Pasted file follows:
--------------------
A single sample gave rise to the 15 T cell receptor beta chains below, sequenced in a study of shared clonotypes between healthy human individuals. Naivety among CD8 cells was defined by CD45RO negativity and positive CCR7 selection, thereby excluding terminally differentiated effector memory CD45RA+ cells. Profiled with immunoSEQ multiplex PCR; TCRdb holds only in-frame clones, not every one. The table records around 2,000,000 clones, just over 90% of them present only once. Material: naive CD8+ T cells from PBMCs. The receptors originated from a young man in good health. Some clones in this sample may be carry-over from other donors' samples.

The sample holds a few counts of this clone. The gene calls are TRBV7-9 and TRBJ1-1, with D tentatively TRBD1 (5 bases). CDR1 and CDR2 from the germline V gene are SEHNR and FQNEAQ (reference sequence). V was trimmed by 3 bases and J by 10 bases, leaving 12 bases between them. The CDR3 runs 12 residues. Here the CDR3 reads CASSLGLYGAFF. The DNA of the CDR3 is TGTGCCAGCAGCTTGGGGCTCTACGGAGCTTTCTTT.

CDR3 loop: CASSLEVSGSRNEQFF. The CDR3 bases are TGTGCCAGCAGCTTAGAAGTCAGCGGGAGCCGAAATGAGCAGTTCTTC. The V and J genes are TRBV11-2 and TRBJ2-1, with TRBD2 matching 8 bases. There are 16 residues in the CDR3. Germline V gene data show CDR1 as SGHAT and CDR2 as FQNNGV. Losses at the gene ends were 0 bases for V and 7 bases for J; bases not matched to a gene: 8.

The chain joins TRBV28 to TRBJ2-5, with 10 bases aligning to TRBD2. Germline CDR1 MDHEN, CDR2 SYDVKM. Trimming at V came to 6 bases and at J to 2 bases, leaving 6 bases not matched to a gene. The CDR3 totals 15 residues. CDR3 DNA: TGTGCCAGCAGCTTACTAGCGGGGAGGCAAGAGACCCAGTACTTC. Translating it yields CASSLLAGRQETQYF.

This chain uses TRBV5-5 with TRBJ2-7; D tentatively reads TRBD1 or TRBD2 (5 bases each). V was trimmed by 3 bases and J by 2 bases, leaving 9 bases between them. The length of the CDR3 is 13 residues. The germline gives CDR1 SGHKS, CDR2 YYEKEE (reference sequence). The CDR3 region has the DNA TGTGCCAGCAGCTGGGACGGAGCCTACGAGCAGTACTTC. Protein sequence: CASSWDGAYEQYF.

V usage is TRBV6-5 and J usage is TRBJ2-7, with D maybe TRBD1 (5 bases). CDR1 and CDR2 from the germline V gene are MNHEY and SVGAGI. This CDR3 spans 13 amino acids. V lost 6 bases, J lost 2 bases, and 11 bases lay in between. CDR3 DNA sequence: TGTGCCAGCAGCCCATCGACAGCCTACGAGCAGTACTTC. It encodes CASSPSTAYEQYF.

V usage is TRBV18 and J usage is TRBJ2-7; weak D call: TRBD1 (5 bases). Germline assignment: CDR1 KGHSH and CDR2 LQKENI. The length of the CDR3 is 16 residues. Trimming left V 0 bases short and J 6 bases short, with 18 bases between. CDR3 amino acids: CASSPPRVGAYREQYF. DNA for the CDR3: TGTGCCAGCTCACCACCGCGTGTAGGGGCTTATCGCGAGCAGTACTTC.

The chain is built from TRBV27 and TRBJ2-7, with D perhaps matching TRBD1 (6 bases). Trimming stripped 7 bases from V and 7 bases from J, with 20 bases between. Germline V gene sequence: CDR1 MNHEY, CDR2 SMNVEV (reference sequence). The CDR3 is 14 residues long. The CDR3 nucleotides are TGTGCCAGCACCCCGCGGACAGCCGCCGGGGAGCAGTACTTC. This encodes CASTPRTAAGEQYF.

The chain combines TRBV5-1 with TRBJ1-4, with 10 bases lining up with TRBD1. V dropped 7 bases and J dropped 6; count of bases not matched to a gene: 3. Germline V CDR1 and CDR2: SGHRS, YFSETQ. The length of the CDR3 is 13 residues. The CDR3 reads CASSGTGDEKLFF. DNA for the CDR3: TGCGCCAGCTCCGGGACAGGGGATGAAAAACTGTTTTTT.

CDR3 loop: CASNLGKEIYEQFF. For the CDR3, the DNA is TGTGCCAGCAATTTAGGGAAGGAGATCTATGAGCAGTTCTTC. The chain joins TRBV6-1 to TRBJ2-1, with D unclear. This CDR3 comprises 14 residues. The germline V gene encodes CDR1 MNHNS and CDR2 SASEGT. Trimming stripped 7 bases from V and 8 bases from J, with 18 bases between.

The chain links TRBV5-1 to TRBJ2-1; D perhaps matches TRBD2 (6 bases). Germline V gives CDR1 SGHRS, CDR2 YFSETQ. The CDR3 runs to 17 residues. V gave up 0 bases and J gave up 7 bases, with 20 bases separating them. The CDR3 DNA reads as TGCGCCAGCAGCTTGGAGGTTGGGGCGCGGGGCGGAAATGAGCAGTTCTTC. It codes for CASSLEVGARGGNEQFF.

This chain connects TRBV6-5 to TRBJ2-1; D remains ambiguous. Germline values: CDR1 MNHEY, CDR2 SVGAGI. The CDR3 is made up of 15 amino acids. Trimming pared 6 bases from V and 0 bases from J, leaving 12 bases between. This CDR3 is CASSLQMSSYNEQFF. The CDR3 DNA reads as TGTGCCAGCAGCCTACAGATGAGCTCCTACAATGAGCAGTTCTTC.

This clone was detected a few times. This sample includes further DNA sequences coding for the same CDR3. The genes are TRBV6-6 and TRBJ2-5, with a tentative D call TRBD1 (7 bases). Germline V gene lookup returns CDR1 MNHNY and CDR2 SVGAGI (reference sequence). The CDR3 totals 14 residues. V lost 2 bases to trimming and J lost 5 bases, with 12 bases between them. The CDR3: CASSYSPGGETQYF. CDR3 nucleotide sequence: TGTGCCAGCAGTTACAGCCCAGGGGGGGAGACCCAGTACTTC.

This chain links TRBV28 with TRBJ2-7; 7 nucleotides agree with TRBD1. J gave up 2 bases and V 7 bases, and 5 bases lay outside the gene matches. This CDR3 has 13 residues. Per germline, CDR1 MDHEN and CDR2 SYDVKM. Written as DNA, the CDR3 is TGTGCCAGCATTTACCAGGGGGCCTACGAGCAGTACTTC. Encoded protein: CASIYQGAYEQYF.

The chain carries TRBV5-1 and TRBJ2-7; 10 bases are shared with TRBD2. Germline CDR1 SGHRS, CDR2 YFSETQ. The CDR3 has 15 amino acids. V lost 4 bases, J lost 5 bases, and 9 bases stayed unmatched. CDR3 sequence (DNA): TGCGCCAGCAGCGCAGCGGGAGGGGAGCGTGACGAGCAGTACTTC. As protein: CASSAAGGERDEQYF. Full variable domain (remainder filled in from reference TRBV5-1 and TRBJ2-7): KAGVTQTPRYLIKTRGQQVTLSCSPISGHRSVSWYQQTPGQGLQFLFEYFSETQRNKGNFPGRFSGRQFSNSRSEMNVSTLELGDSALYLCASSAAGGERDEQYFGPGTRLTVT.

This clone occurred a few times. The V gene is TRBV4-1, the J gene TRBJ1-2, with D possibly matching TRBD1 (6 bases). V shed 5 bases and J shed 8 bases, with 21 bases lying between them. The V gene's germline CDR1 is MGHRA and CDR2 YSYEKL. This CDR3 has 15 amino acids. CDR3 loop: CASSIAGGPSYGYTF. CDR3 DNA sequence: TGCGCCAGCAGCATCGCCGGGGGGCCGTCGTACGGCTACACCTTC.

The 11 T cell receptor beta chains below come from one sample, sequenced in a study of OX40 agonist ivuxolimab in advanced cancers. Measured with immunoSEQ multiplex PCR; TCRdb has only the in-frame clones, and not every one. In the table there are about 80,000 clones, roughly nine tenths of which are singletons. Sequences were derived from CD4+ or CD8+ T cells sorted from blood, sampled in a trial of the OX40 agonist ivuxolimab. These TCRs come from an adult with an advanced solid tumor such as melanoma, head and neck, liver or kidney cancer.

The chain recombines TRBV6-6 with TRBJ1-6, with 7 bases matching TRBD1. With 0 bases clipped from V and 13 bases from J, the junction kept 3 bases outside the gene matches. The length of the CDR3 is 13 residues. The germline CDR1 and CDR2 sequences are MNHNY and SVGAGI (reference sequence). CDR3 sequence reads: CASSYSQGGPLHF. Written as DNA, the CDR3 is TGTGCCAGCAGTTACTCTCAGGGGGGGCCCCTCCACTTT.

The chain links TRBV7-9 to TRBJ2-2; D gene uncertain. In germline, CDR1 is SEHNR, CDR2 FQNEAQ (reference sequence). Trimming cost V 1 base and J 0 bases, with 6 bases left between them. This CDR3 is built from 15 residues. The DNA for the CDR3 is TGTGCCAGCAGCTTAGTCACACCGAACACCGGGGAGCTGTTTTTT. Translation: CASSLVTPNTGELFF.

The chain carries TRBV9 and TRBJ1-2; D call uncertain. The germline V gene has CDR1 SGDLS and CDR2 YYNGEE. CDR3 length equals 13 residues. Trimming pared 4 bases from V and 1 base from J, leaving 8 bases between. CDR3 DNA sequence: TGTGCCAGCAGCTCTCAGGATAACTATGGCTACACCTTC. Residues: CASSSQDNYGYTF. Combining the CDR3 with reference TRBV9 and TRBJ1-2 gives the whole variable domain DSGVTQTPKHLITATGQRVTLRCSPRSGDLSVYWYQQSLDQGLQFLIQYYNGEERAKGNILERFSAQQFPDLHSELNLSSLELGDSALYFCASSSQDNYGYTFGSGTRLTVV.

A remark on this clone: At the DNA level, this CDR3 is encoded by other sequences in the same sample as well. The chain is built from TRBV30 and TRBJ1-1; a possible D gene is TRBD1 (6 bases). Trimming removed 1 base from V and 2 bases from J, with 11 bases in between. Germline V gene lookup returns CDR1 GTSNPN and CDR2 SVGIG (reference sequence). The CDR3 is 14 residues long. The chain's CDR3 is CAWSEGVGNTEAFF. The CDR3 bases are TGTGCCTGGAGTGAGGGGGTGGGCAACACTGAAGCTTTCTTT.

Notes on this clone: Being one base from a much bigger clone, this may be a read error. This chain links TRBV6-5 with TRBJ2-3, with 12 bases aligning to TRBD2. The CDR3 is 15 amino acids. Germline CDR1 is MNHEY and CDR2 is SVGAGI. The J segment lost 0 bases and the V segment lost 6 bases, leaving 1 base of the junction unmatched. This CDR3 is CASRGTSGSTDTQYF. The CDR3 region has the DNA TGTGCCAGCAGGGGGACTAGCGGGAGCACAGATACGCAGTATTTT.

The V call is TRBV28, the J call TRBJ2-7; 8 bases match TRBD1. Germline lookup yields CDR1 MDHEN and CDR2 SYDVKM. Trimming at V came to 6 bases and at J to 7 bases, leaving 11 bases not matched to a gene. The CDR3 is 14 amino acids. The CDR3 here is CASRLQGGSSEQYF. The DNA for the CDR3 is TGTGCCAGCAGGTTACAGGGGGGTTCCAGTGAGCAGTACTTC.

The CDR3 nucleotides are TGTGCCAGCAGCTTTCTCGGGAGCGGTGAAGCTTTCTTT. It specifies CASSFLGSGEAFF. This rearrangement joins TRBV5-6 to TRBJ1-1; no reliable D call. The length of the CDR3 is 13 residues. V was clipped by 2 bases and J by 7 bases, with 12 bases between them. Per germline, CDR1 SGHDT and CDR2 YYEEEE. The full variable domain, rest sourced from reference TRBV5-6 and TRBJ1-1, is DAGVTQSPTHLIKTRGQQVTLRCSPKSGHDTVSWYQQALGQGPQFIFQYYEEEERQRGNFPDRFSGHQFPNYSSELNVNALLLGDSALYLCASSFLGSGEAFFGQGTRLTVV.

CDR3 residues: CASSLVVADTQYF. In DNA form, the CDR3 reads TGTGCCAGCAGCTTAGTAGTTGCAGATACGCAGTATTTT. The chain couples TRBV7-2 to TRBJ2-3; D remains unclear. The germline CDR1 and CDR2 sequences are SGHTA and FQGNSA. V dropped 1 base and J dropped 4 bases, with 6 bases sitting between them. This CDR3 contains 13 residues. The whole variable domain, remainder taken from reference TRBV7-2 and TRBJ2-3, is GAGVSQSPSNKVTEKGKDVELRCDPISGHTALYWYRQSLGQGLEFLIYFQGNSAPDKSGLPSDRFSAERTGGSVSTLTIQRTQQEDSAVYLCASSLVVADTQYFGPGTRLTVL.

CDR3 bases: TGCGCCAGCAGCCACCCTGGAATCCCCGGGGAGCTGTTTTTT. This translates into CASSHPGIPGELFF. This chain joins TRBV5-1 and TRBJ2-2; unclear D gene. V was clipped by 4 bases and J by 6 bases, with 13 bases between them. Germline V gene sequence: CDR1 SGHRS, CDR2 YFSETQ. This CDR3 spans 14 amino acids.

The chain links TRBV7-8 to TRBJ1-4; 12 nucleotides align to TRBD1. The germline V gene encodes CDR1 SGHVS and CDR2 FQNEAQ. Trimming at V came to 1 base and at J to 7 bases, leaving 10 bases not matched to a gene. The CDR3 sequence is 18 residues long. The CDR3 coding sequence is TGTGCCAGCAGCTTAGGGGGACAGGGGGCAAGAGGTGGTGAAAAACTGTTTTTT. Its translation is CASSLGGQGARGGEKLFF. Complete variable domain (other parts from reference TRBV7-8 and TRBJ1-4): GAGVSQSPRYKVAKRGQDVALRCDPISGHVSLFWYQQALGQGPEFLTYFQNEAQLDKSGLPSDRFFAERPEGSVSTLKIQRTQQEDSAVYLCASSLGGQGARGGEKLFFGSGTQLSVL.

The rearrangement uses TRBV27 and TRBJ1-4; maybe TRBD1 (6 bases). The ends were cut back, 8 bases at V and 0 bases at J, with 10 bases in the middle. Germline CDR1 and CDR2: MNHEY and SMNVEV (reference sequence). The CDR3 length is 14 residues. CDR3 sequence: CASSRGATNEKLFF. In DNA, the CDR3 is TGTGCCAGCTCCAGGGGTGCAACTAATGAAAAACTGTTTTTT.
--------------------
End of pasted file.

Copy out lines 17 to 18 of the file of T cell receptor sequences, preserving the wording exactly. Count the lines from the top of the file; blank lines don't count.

The 11 T cell receptor beta chains below come from one sample, sequenced in a study of OX40 agonist ivuxolimab in advanced cancers. Measured with immunoSEQ multiplex PCR; TCRdb has only the in-frame clones, and not every one. In the table there are about 80,000 clones, roughly nine tenths of which are singletons. Sequences were derived from CD4+ or CD8+ T cells sorted from blood, sampled in a trial of the OX40 agonist ivuxolimab. These TCRs come from an adult with an advanced solid tumor such as melanoma, head and neck, liver or kidney cancer.

The chain recombines TRBV6-6 with TRBJ1-6, with 7 bases matching TRBD1. With 0 bases clipped from V and 13 bases from J, the junction kept 3 bases outside the gene matches. The length of the CDR3 is 13 residues. The germline CDR1 and CDR2 sequences are MNHNY and SVGAGI (reference sequence). CDR3 sequence reads: CASSYSQGGPLHF. Written as DNA, the CDR3 is TGTGCCAGCAGTTACTCTCAGGGGGGGCCCCTCCACTTT.